For many runners, the almighty marathon often hogs the bucket list, but don’t underestimate the value of shorter events such as the 5k. Perfect for beginners, the 5k lets newbies gear up to race readiness in as little as eight weeks, with far less wear and tear on the body. Being able to shoot for a run goal that’s not half a year away, often brings with it the motivation to keep running for life. For more experienced runners, training for a 5k is a great way to develop speed and strength and race tactic skills.
If you love to race, then the 5k is a perfect distance, as they are events that are held frequently and you can find a local race almost every weekend during running season. And with just a few days of recovery, you’ll be fresh enough to start training again, while a marathoner will need a few more weeks or months of recovery before pinning on a race number.
One of the overwhelming positives of training for a 5k is that it won’t eat up all your free time. Most of the sessions take less then 45 minutes, and weekend long runs won’t exceed an hour. So, whether you’re a beginner looking to cross your first finish line or a veteran wanting to pick up the speed, training for a 5k is the way to go if you still want to have time and energy for the rest of your life.
You can easily train for a 5k with 3 run days a week, which gives you time for 2-3 strength sessions – which is important for folks over 40. You can fill out your day with cross training activities that you love: one to two days of cross-training, which give your body a rest from the impact of running while still maintaining aerobic conditioning. Choose activities that complement running and can be sustained for 30 to 60 minutes, such as cycling, hiking, swimming, pool running or using the elliptical trainer in the gym.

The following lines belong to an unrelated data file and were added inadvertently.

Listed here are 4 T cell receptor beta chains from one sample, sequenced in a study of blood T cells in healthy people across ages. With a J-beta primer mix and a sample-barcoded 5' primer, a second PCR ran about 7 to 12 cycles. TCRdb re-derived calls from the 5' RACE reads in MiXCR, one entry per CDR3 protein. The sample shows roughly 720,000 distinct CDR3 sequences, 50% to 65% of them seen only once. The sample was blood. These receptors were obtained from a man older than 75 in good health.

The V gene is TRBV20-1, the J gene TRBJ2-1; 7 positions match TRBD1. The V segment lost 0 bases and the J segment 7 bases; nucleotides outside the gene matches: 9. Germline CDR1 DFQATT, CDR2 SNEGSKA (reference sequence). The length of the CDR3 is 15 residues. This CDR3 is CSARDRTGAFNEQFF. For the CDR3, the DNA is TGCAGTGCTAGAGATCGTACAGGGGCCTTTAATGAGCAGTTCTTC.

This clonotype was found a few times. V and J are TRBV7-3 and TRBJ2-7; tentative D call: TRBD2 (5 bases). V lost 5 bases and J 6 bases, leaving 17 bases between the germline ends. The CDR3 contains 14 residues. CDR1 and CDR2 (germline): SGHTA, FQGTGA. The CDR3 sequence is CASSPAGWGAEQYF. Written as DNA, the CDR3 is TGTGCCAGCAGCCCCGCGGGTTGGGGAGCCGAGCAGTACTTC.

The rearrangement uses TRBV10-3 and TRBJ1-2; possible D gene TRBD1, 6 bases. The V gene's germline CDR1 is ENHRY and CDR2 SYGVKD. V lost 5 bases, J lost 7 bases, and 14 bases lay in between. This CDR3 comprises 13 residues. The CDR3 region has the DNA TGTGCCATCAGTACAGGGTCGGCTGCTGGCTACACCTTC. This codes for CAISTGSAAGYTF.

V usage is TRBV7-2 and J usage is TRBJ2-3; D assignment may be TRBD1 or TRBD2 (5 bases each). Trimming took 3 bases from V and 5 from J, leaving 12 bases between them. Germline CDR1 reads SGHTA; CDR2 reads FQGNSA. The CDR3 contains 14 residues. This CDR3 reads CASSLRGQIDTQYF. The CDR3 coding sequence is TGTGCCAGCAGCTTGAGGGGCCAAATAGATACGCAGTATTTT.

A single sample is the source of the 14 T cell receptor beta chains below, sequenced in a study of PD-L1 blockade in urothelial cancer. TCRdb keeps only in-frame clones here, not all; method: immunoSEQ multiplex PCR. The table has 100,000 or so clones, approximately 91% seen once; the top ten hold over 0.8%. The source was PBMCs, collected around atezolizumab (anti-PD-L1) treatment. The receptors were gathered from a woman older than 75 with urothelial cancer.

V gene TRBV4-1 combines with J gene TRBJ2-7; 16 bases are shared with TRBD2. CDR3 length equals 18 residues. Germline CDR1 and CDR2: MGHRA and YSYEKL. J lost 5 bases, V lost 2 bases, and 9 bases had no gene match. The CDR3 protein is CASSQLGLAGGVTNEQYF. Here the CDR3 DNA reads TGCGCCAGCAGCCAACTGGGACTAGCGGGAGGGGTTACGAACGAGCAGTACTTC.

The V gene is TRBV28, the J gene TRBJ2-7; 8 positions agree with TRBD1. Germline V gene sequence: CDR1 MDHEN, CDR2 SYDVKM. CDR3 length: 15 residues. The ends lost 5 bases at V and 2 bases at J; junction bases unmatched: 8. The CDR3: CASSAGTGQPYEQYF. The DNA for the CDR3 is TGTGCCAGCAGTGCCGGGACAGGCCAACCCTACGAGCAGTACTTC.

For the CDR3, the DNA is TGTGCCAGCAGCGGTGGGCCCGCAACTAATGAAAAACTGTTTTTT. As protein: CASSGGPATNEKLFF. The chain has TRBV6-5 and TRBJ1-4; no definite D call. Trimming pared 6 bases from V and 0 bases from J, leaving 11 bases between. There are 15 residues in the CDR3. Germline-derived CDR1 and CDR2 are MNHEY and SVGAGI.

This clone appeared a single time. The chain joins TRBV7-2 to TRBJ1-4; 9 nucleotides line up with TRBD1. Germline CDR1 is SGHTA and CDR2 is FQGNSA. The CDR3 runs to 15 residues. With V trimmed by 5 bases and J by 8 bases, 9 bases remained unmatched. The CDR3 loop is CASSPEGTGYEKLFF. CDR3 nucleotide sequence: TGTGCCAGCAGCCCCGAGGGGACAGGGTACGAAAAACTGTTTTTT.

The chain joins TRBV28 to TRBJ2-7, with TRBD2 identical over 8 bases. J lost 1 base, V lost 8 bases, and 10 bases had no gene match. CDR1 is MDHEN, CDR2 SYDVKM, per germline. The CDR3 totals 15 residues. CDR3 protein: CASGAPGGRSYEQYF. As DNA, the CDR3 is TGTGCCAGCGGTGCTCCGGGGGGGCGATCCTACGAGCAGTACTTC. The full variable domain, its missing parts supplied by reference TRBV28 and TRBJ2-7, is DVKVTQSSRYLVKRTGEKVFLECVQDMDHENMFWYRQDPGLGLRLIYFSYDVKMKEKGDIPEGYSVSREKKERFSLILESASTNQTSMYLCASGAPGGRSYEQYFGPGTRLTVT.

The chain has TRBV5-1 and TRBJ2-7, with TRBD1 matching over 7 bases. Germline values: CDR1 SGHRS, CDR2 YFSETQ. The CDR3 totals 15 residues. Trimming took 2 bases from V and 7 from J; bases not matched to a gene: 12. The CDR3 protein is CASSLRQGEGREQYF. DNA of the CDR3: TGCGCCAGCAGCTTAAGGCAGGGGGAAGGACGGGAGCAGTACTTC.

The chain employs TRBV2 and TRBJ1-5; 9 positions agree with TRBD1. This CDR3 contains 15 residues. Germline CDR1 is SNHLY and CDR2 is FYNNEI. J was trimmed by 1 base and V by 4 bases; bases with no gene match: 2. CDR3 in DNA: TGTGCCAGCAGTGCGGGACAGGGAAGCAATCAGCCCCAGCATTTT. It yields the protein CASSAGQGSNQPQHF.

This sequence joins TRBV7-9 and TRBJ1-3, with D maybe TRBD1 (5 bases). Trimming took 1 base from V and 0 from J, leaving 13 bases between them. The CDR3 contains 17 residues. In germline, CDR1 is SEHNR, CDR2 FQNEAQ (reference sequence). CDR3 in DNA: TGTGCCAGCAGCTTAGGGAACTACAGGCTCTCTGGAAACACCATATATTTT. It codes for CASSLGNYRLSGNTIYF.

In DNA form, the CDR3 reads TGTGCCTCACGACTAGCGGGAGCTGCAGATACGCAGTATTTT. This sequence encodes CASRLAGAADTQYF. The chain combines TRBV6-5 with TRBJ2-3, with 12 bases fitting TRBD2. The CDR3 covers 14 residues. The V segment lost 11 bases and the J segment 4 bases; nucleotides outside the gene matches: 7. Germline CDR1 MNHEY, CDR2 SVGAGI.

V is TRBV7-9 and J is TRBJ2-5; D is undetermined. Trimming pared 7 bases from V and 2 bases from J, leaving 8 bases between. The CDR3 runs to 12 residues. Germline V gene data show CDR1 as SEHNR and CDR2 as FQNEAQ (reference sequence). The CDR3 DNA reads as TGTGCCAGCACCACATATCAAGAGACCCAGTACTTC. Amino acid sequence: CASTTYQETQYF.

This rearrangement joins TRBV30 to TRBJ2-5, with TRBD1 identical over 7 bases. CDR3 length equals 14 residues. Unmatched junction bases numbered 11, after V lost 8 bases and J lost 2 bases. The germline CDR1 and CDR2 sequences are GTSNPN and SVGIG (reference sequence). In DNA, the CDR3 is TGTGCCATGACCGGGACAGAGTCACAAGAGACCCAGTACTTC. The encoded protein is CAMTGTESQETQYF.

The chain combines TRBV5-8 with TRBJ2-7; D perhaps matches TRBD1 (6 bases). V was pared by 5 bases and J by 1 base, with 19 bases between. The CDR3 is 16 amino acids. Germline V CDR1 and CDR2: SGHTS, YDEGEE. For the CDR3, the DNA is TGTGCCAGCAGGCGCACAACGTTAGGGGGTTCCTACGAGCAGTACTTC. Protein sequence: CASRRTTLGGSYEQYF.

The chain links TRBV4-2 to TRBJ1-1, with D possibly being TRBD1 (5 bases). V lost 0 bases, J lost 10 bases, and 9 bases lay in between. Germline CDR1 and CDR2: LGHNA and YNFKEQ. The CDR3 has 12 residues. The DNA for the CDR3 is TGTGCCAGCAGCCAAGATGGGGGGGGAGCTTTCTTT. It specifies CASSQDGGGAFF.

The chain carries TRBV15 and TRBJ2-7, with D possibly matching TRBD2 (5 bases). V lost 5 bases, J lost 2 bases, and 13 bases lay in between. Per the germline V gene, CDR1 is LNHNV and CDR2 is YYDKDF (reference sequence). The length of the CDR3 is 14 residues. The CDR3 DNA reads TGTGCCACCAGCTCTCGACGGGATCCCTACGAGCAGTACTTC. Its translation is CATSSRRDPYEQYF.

5 Tips for Racing the 5k
1. Eat just enough. You don’t need to over focus on carbs before race-day. With the high intensity of a 5k effort, any undigested food might cause cramps and or other GI distress. But don’t run on an empty stomach, either, which can cause low energy, hunger and even light-headedness. Try a light meal of mostly carbs about one to two hours before training sessions. A half bagel or piece of toast with a little peanut butter should do the trick. Try different pre-race meals during training and stick to what works for you on race day.
2. Warm up. Perform at least 15 minutes of easy running before a race, followed by four to six 15-second strides (speed up and increase your leg turnover to race pace), to prepare your muscles and mindset. Cool down well after the race and don’t forget to do some stretching and mobility.
3. Don’t go out too fast. Even though it seems short, a 5k is not a sprint. It’s an endurance event and needs to be paced as such. If you start too fast for your fitness level, you’ll find yourself having to slow down after the first kilometre to recover from the lactic acid build up.
4. Break it up. Mentally divide the race into three one-mile segments. Mile one goes by quickly and the focus is on being quick, but not going out too fast for your fitness. Mile two focus on finding your rhythm and sustaining your pace. Over the last mile, really zero in on maintaining your pace and holding good form, even as you get tired.
5. Be tough. With speed comes discomfort. Embrace this “good” pain as a sign you’re reaching your athletic potential. As the discomfort grows, stay relaxed and focussed only on running. Remember how strong you are and that the pain just means you’re pushing yourself to your upper limits. And it will all be worth it.
While there still may be a marathon in your future, you won’t regret honing your skills over the 5k distance, and spending time strength training and building a robust mental and physical toolbox is worth it!
Writing about the art of moving well and the lived experience of a life in sport.